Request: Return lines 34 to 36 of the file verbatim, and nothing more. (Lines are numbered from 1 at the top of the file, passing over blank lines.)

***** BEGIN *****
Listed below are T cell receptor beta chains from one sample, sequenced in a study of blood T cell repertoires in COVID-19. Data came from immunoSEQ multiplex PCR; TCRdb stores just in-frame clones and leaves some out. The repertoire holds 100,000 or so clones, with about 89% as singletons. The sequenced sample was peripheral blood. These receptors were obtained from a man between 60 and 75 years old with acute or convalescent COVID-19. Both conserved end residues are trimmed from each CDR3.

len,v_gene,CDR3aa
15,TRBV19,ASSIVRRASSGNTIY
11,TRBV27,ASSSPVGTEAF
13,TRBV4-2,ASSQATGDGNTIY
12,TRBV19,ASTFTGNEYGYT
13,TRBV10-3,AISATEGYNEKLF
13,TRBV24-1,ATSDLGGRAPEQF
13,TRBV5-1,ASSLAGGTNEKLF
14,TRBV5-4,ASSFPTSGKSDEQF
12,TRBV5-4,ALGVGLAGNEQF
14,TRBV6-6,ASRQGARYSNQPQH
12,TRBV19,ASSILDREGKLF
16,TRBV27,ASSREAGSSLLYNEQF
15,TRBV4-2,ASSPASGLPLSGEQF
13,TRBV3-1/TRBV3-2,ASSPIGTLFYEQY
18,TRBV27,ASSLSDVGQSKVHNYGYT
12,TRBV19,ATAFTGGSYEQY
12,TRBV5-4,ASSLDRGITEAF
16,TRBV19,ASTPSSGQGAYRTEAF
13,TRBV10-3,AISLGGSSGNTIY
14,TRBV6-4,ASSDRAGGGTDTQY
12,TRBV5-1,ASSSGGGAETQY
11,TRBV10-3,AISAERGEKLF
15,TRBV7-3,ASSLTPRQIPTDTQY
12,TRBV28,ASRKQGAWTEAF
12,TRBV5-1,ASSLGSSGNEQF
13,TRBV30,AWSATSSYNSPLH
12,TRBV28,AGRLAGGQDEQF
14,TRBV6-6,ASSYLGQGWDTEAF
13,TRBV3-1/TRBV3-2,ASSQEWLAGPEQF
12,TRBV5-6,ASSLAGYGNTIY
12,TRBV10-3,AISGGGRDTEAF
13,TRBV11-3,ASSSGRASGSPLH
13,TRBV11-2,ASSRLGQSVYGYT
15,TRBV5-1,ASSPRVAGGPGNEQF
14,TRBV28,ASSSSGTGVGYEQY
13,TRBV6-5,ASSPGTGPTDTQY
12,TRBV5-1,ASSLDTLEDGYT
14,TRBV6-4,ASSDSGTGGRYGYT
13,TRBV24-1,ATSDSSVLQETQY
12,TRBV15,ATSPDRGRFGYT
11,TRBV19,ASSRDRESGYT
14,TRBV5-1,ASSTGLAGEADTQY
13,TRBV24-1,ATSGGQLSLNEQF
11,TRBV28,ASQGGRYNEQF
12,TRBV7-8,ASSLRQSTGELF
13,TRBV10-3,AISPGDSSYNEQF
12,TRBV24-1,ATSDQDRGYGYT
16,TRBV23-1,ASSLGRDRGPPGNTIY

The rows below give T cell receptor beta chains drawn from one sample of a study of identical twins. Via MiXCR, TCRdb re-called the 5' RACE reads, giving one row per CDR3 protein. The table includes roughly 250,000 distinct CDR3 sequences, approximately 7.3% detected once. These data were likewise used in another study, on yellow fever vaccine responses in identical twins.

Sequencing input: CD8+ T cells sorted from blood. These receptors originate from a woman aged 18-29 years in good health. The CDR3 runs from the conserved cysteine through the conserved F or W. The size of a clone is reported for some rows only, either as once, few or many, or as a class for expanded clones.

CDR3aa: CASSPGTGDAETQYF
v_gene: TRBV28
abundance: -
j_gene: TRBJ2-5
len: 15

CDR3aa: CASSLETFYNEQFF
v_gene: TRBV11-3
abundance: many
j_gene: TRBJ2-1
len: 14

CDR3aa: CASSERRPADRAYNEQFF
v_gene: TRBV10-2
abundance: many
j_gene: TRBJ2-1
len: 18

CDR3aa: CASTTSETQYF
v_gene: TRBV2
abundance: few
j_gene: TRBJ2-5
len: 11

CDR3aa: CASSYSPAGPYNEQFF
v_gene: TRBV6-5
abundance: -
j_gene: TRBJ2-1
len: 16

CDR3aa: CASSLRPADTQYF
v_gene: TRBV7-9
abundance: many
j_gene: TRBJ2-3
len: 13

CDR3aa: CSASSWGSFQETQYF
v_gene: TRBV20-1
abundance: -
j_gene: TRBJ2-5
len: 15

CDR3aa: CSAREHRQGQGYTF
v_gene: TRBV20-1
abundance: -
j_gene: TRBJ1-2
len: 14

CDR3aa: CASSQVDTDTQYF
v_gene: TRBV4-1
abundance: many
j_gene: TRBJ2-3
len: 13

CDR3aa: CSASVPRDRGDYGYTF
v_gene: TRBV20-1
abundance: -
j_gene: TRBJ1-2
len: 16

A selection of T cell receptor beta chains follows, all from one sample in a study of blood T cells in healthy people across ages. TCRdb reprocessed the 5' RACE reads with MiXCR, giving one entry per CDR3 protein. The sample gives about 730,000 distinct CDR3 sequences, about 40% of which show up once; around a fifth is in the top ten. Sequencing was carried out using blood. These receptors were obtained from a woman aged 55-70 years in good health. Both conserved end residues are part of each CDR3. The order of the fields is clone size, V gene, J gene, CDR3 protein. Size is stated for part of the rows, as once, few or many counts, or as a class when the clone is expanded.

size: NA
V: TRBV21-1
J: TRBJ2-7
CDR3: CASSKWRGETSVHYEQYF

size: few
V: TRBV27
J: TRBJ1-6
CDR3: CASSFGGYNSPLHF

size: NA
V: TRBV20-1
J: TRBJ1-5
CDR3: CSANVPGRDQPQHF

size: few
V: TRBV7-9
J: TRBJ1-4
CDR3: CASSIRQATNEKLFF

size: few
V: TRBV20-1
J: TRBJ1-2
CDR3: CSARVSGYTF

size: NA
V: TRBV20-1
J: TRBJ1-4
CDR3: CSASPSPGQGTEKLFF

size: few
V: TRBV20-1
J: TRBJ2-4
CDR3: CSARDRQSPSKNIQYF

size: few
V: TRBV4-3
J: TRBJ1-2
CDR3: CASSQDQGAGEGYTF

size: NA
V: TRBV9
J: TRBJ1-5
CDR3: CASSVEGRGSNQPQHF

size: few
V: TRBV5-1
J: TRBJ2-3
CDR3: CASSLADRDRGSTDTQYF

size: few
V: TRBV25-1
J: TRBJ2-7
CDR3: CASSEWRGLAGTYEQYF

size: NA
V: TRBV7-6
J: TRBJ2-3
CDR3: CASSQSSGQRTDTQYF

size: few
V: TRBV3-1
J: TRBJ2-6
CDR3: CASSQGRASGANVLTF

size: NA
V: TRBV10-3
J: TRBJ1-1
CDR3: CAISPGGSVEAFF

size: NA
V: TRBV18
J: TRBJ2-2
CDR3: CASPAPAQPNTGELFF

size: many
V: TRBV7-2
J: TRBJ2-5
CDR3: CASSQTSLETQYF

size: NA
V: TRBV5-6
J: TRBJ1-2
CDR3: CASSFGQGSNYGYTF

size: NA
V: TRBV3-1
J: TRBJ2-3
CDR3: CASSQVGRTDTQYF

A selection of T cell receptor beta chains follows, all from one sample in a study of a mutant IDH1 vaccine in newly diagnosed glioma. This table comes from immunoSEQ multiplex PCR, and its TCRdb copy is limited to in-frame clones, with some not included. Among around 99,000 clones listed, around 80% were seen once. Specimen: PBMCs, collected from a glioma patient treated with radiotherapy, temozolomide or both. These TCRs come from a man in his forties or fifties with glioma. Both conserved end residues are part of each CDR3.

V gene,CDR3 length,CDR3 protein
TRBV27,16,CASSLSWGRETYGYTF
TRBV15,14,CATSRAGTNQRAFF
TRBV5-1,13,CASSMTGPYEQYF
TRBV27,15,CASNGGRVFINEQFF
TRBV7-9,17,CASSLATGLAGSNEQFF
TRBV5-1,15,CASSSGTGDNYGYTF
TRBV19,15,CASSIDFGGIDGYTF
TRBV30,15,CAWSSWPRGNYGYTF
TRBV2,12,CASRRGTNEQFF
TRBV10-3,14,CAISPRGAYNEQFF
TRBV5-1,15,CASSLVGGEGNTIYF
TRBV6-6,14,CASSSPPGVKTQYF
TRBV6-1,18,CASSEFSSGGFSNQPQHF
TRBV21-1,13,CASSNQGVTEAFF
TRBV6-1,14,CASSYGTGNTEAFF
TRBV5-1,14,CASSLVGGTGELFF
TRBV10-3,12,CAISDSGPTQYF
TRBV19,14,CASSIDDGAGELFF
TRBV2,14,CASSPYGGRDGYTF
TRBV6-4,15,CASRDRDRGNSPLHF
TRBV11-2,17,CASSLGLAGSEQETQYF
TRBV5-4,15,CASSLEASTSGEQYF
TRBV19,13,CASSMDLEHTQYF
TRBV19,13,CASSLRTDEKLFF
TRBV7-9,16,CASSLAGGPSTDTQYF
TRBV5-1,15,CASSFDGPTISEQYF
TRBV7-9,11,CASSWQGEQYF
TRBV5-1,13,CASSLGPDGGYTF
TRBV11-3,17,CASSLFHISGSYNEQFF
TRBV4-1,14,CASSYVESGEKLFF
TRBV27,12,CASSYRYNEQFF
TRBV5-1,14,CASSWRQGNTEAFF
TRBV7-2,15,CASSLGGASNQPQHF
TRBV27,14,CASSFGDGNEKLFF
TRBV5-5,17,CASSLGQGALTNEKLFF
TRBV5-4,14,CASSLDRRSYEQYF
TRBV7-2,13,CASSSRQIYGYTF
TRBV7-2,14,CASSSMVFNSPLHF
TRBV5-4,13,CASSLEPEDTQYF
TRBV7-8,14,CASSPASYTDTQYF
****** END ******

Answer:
13,TRBV11-3,ASSSGRASGSPLH
13,TRBV11-2,ASSRLGQSVYGYT
15,TRBV5-1,ASSPRVAGGPGNEQF